The Second Annual All Jane No Dick Comedy Festival is returning to Portland, Oregon on October 17th-20th. The first and only festival of its kind, this four-day event features a carefully-curated blend of the best rising comedic performers from across the country. It just so happens that AJND is a festival featuring the finest of the X-chromosomes, IE an all-female line up. Now there’ll always be the argument that highlighting the women of comedy further divides the gap that we’re trying so hard to close. That mentioning a fabulous comedian who happens to be a woman makes it about gender when it’s not, but that is not at all the intention of the festival says Artist Director, Stacey Hallal.
“The fest is a self-indulgent labor of love,” jokes Hallal. “I just pick all my favorite comedians.” Any question about her intended exclusivity is quickly cleared up with factual evidence. “I just keep coming back to the statistics, that women represent 17-19% of comedy industry,” Hallal explains. “There are so many funny women; there is just no excuse for that. [With AJND] I concentrate on one goal, to increase the visibility of women. This is my dream, that I hope gets bigger with time.” While last years inaugural weekend was already a who’s who of break out comedians, this year has found the fest in it’s stride, featuring THE list of who you should be watching out for, and who’s about to break out.
All Jane No Dick 2013’s schedule includes stand-up showcases, improv, sketches, panel discussions, workshops, and the Portland premiere of the documentary feature Women Aren’t Funny, produced and directed by headliner Bonnie McFarlane (BUST’s Lady Laugh-in, HBO One-Night Stand, Late Night with Jimmy Fallon, Last Comic Standing). This year’s lineup also includes national acts Lauren Lapkus (Orange Is the New Black, The To-Do List, Are You There Chelsea?), Cameron Esposito (The Late Late Show with Craig Ferguson, “Put Your Hands Together”), Aparna Nancherla and Janine Brito (writers and performers on Totally Biased with W. Kamau Bell) and Kyle Mizono as well as local favorites, Whitney Streed, Barbara Holm, JoAnn Schinderle, Susan Rice, Amy Miller, and Virginia Jones.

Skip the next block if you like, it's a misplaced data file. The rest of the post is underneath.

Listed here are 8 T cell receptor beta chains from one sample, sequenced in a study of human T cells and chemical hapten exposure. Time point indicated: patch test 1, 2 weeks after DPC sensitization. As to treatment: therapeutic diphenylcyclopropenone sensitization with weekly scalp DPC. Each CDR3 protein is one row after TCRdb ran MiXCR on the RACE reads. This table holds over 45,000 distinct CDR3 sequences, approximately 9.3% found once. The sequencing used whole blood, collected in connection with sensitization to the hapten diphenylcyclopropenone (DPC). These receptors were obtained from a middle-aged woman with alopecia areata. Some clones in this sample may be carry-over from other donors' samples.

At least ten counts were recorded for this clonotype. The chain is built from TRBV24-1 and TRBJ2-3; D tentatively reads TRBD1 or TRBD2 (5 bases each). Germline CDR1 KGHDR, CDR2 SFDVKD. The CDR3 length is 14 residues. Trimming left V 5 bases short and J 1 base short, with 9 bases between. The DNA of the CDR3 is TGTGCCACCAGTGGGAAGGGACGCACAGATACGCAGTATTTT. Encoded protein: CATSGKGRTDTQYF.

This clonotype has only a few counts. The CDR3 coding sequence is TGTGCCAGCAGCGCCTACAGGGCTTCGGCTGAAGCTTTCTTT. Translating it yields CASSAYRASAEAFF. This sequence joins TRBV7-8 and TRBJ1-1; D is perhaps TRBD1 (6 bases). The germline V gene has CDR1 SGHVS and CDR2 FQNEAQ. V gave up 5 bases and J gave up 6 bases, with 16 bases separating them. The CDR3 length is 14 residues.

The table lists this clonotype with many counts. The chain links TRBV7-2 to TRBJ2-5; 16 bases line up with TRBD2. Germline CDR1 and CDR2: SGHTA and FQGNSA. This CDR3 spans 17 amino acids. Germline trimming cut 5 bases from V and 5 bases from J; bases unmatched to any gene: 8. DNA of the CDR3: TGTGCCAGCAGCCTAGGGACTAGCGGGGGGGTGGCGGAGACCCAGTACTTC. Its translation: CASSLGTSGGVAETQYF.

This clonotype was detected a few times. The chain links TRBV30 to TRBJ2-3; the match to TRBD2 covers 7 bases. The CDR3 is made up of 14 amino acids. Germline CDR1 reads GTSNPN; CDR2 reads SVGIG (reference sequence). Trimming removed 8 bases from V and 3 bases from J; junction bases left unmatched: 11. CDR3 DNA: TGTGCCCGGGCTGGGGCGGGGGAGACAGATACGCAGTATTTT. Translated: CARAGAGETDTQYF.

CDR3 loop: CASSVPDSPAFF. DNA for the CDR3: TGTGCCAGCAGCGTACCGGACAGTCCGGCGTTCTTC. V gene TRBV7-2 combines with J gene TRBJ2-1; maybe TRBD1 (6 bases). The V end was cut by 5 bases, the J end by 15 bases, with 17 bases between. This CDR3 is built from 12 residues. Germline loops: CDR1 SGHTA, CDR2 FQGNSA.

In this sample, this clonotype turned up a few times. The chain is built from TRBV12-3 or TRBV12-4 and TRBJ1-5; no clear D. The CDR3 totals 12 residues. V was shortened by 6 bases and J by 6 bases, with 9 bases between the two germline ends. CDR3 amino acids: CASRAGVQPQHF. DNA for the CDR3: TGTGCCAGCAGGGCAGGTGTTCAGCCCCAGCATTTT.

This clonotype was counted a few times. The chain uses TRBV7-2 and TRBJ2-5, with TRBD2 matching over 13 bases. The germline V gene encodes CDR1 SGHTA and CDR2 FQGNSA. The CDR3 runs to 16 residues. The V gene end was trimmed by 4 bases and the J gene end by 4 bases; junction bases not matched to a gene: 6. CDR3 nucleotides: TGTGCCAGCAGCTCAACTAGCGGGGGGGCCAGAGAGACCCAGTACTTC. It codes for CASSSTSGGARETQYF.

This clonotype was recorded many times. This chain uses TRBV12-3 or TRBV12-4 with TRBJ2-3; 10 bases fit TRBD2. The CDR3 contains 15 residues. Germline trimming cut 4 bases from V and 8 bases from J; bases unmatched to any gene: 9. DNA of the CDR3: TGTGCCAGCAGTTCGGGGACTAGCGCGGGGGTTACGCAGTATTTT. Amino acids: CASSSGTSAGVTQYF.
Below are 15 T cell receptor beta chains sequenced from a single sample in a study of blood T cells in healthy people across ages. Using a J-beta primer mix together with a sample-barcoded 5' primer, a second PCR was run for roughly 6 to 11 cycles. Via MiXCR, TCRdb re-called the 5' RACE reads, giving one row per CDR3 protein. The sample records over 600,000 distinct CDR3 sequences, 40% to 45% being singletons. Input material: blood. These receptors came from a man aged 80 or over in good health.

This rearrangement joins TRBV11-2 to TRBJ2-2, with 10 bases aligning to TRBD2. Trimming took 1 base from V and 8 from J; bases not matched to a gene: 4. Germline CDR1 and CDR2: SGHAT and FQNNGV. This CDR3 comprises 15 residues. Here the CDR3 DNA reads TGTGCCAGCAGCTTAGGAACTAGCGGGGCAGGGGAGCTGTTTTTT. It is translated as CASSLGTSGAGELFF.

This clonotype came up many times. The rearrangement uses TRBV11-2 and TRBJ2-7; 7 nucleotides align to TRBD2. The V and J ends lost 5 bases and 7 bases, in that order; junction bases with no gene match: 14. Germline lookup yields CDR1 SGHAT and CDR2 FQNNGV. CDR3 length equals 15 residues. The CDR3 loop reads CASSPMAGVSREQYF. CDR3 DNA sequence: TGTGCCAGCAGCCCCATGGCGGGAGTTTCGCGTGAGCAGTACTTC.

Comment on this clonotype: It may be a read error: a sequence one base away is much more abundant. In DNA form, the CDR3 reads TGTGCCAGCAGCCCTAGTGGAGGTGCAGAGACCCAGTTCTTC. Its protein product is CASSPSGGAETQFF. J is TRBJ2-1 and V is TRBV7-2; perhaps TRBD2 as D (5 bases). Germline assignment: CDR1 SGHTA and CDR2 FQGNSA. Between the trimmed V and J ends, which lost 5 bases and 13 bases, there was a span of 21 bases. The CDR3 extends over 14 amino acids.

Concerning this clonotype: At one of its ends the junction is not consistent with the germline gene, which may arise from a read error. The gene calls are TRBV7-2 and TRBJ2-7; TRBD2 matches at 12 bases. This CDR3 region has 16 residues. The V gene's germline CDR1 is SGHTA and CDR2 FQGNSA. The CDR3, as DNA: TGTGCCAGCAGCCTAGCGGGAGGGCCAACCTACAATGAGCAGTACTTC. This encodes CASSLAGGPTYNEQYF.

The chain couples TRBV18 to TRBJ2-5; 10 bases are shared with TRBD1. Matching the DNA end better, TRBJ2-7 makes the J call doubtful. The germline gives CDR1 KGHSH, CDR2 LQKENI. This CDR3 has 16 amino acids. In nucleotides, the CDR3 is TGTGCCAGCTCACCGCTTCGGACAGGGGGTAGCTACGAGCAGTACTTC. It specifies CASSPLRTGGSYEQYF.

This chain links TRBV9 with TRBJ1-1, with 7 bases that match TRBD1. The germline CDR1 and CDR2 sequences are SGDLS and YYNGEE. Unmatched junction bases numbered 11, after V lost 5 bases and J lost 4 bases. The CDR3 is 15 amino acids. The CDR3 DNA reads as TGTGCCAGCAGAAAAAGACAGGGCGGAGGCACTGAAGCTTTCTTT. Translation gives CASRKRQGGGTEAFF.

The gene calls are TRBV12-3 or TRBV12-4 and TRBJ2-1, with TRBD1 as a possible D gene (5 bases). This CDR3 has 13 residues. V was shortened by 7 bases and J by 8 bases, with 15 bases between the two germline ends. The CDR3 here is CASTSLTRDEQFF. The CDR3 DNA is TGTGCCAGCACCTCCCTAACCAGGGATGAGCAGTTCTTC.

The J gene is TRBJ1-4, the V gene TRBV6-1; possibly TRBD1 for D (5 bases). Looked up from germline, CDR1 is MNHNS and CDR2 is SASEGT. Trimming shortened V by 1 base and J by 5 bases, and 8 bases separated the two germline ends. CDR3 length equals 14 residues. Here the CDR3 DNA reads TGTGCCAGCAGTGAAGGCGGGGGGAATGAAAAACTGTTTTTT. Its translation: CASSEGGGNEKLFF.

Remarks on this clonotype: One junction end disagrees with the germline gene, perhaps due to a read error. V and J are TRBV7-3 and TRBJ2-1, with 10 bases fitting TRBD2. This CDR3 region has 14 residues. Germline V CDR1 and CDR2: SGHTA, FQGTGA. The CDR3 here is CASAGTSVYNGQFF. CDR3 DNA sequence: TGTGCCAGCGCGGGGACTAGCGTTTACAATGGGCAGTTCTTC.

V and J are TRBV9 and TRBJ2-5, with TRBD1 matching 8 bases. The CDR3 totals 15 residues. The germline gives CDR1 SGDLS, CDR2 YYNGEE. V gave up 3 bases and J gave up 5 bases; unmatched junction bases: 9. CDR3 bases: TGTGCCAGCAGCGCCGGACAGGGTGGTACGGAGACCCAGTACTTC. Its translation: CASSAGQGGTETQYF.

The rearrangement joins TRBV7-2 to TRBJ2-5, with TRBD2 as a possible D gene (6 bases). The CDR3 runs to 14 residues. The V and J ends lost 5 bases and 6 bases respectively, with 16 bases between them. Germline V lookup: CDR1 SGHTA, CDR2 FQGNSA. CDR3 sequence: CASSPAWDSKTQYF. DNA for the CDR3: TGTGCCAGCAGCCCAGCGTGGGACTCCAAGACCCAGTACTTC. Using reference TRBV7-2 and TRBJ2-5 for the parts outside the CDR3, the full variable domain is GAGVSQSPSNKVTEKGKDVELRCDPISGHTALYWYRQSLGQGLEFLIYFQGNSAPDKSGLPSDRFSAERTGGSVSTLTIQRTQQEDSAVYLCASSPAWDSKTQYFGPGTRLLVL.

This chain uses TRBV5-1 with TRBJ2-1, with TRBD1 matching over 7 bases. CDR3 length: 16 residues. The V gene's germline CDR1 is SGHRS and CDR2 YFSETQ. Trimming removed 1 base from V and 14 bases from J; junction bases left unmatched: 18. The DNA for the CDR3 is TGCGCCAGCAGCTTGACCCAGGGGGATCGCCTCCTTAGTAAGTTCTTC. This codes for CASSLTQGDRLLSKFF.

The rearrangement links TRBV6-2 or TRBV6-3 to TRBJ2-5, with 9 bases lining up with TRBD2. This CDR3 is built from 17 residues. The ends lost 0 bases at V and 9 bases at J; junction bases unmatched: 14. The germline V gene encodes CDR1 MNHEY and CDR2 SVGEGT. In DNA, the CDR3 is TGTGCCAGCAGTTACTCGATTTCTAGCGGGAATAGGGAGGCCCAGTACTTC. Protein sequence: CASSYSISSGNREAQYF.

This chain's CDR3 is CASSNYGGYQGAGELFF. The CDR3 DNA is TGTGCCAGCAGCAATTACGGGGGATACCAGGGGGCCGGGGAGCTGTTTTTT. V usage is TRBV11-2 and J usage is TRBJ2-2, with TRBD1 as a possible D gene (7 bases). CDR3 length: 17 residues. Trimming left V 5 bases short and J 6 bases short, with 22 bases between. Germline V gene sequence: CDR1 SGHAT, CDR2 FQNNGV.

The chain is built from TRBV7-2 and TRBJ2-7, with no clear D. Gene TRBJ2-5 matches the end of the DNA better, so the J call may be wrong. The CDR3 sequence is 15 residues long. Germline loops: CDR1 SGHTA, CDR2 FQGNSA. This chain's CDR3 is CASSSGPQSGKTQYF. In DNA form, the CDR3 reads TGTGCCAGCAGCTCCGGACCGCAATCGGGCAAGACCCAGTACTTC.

“I want to keep it very small,” explains Hallal. “I want you to be able to see every comic be amazing and unique and it can’t be too big for that to happen. We keep it small, only women and tightly curated.” When asked about facing criticism of separating the women from men, Hallal says simply, “My personal preference is to present the best…I’m focusing on women until they’re equally represented.
Eventually, Hallal would like to see the festival evolve into a tour, taking the standout acts one the road to mingle with up and coming local acts. In the meantime, while you’re anxiously awaiting the impending wave of funny ladies to come to your town, gear up for AJND’s first ever podcast. Hallal and company are planning to gather content from the coming weekend, interviews and performances, for a first episode.
“I just hope that people come,’ Hallal says. “We grew this year, and we took bigger risks. I’m so proud of everyone performing, and I feel bad for anyone who misses it. I just want everyone to know how good it will be, because if they knew, they’d be here.”